Dawid Malan – Poor Dawid was expelled after the headmaster caught him getting rogered by some fast bowlers behind the bike sheds. His feet were obviously stuck in clay so he couldn’t run away. Grade E.
Jonny Bairstow – Started the term promisingly but soon fell away badly. He broke his pinkie, lost his favourite pair of mittens, and ended up crying when the teacher made him sit a desk nearer the front of the class. It was all a bit of a shame. Some believe he’s the third brightest kid in the school. However, when asked to specialise in one particular subject his IQ sinks like a conker in semolina. Grade D
Ollie Pope – It’s not the headmaster’s fault that young Ollie struggled this term. He only awarded him a place at the school. The headman had no idea that his useless underlings were going to give Pope a nosebleed by placing him in set 4. Ahem. Grade D
Ben Stokes – ‘Acquitted’ himself reasonably well after an independent education tribunal cleared him of bullying. However, he’ll never be a teacher’s favourite because he always turns up to class smelling of cigarettes. He’ll be on detention if he’s caught lighting up on school premises. Having said that, the school rebel did occasionally manage to apply himself in class. He’s scholarship material if he ever fulfils his potential. Grade C+
Jos Buttler – Has made rapid progress since being controversially transferred from a neighbouring academy. Indeed, one could argue that young Jos was the star pupil this term. Although he occasionally required a leg-up from the opposition, who dropped him early in his innings each time he made a half-century, he really applied himself thereafter. He certainly exceeded this teacher’s expectations. I just wish he would stop hiding at the back. He should give Jonny his mittens back (for good) and swap places with him in the order. Grade A-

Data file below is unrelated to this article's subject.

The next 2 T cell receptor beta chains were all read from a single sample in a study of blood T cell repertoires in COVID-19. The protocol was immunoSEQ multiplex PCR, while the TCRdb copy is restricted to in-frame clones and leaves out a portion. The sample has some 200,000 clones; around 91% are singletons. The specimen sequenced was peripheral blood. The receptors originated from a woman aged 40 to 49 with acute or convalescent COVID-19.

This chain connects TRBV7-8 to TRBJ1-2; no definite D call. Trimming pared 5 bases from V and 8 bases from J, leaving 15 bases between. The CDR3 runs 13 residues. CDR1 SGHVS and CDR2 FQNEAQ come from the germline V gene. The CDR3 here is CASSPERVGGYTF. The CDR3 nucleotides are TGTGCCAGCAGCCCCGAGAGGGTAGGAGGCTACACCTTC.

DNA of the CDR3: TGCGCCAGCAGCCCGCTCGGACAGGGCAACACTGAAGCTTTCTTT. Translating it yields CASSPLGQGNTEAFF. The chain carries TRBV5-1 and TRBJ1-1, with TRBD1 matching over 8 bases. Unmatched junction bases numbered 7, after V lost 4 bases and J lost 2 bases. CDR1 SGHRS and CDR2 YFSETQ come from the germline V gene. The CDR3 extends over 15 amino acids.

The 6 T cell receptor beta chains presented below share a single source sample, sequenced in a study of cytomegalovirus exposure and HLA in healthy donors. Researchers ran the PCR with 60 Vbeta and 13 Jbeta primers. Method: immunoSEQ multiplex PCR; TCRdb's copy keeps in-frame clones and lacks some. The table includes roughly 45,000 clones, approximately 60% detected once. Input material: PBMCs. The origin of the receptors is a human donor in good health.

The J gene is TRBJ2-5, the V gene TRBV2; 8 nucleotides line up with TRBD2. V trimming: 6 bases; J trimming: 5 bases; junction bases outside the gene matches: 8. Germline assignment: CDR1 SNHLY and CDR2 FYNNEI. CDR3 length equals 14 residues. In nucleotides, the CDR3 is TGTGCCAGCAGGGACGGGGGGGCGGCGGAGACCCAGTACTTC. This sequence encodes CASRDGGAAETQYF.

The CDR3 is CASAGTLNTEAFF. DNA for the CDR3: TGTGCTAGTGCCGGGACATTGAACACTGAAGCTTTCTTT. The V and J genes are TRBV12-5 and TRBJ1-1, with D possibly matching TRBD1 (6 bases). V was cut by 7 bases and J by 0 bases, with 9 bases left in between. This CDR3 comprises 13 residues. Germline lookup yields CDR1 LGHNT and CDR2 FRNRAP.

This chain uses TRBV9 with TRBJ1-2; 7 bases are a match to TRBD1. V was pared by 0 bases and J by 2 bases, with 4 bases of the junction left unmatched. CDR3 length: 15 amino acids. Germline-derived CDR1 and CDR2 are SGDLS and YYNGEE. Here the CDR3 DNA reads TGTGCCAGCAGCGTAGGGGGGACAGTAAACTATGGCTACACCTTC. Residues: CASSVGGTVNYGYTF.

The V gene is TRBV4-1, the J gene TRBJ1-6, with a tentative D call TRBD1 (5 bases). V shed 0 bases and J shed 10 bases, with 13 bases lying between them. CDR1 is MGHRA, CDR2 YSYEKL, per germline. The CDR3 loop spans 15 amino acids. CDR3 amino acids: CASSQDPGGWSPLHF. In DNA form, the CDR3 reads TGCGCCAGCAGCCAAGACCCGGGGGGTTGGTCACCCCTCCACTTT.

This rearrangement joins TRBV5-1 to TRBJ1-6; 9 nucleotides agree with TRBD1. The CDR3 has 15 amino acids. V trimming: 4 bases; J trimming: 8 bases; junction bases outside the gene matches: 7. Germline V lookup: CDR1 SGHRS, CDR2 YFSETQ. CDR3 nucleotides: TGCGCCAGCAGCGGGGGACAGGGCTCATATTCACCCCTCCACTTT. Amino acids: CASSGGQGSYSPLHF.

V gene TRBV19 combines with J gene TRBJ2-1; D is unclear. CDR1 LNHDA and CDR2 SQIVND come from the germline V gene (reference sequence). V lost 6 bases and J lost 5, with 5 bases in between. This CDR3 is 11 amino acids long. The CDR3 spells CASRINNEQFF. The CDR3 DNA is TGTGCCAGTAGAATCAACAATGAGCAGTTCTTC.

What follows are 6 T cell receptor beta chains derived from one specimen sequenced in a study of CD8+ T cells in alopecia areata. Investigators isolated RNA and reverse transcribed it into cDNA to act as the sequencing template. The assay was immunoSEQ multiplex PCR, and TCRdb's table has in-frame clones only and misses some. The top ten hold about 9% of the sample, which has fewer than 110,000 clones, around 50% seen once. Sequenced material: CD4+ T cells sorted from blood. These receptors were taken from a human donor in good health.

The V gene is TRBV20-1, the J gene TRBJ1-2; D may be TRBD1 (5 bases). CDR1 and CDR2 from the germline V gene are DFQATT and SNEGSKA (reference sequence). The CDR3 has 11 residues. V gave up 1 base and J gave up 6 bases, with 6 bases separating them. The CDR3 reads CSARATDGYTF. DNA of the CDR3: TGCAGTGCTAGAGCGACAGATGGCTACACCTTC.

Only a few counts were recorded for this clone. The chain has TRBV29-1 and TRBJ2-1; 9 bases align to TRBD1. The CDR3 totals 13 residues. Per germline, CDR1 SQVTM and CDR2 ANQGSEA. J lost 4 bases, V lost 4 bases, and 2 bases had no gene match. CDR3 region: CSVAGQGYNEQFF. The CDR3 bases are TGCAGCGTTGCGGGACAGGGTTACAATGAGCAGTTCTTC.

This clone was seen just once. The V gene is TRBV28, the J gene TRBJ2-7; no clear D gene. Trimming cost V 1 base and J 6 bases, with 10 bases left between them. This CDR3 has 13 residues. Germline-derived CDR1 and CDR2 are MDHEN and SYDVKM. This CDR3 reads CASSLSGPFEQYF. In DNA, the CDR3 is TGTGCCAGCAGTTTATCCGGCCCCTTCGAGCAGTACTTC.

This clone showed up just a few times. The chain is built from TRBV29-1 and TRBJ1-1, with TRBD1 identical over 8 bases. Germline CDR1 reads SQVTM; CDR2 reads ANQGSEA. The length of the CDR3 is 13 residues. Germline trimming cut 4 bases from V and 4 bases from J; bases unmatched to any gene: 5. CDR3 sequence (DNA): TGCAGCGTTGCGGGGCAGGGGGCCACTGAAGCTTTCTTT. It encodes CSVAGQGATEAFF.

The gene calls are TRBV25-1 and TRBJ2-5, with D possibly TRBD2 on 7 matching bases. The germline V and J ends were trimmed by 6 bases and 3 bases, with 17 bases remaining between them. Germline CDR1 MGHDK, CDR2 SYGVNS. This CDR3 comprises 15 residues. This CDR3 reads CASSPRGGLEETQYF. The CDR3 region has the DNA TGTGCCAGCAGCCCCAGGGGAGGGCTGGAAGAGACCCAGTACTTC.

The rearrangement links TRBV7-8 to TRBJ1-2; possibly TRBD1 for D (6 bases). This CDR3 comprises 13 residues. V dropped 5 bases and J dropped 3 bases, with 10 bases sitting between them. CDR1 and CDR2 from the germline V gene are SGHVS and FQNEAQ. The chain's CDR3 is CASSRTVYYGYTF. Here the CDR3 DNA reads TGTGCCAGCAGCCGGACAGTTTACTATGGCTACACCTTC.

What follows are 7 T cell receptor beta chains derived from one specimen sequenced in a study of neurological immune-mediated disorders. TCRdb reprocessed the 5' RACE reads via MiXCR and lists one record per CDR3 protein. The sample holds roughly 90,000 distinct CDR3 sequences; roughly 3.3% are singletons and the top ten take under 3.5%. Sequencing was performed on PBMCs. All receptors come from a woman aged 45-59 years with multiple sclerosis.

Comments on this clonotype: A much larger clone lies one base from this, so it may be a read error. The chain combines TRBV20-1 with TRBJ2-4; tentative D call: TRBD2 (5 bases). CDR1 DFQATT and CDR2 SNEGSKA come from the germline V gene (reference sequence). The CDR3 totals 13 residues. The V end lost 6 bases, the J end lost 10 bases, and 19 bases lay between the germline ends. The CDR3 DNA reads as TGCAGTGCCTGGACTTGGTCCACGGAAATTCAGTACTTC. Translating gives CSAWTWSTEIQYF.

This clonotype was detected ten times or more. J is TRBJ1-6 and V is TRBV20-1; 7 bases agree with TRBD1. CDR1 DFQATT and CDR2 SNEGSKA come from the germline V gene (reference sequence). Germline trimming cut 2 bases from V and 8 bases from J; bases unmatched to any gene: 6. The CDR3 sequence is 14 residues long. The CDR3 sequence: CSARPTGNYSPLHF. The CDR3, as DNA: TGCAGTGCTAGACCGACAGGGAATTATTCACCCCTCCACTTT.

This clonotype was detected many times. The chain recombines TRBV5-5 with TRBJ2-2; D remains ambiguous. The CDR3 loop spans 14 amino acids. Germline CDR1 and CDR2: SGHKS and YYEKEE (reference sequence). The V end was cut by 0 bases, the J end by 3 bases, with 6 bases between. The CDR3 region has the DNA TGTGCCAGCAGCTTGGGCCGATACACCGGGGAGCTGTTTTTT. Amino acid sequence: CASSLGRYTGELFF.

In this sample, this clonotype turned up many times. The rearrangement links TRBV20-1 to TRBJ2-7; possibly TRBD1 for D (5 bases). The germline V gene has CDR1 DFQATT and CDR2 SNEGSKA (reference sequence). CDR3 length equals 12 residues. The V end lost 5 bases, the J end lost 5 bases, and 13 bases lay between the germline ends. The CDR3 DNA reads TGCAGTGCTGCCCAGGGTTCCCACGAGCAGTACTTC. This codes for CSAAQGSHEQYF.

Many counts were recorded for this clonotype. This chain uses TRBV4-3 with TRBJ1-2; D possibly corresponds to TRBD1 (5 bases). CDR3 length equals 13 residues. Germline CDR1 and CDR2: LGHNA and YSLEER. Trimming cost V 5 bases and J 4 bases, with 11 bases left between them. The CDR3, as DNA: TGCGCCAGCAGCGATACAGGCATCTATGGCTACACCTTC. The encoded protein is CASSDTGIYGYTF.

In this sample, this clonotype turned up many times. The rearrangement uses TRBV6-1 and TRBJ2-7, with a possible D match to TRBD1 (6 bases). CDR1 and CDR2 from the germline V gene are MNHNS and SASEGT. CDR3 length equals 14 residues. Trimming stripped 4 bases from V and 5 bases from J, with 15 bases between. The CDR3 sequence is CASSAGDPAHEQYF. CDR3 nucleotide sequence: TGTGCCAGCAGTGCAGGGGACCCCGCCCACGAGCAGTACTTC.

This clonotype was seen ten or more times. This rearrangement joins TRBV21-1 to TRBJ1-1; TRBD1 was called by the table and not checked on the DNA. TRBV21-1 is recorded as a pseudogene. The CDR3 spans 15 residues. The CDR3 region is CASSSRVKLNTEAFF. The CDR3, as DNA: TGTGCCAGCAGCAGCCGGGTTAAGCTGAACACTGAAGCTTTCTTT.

Chris Woakes – Every time young Chris seems to make progress he misses a few classes with flu. It’s a real shame as he had oodles of ability. It was good to see him win the batting prize at Lord’s but he struggled at Trent Bridge and was soon out of the side. On the plus side he’s a model pupil, never has a hair out of place, and his shoes are the shiniest in class. Grade B+
Sam Curran – Performed admirably after being promoted from kindergarten somewhat prematurely on a maths scholarship. It turned out, however, that he was better at English. Indeed, his maths might struggle if he can’t swing a calculator into his exams over the winter. Having said that this pupil seems to have something about him. He’s a lot more talented that his big brother. Grade A-
Adil Rashid – Apparently a child of many talents. Thus far, however, truancy seems to be his greatest ability. I only recall seeing him in class a couple of times. Although many disapproved of Adil being granted a place at our first class school after walking out of his last one, he at least made a few contributions in class. One suspects this winter will be crucial in his development. Grade C
Stuart Broad – A decent term but nothing particularly special from Stewpot. Taking his wickets at 30 in a series when ball dominated bat was somewhat underwhelming. However, as usual he was able to turn it on when the teachers gave him a rocket. Mr Vaughan in particular has the ability to press Stuart’s buttons. Grade C.
Jimmy Anderson – Once again our eldest pupil lead by example. His 24 wickets at 18 were a joy to behold. In fact, he probably taught the teachers a thing or two at times. Thank heavens young (or should that be old?) James is so reluctant to graduate. However, he won’t be making the golf team anytime soon. Let’s finish off by watching that infamous video one more time … Grade A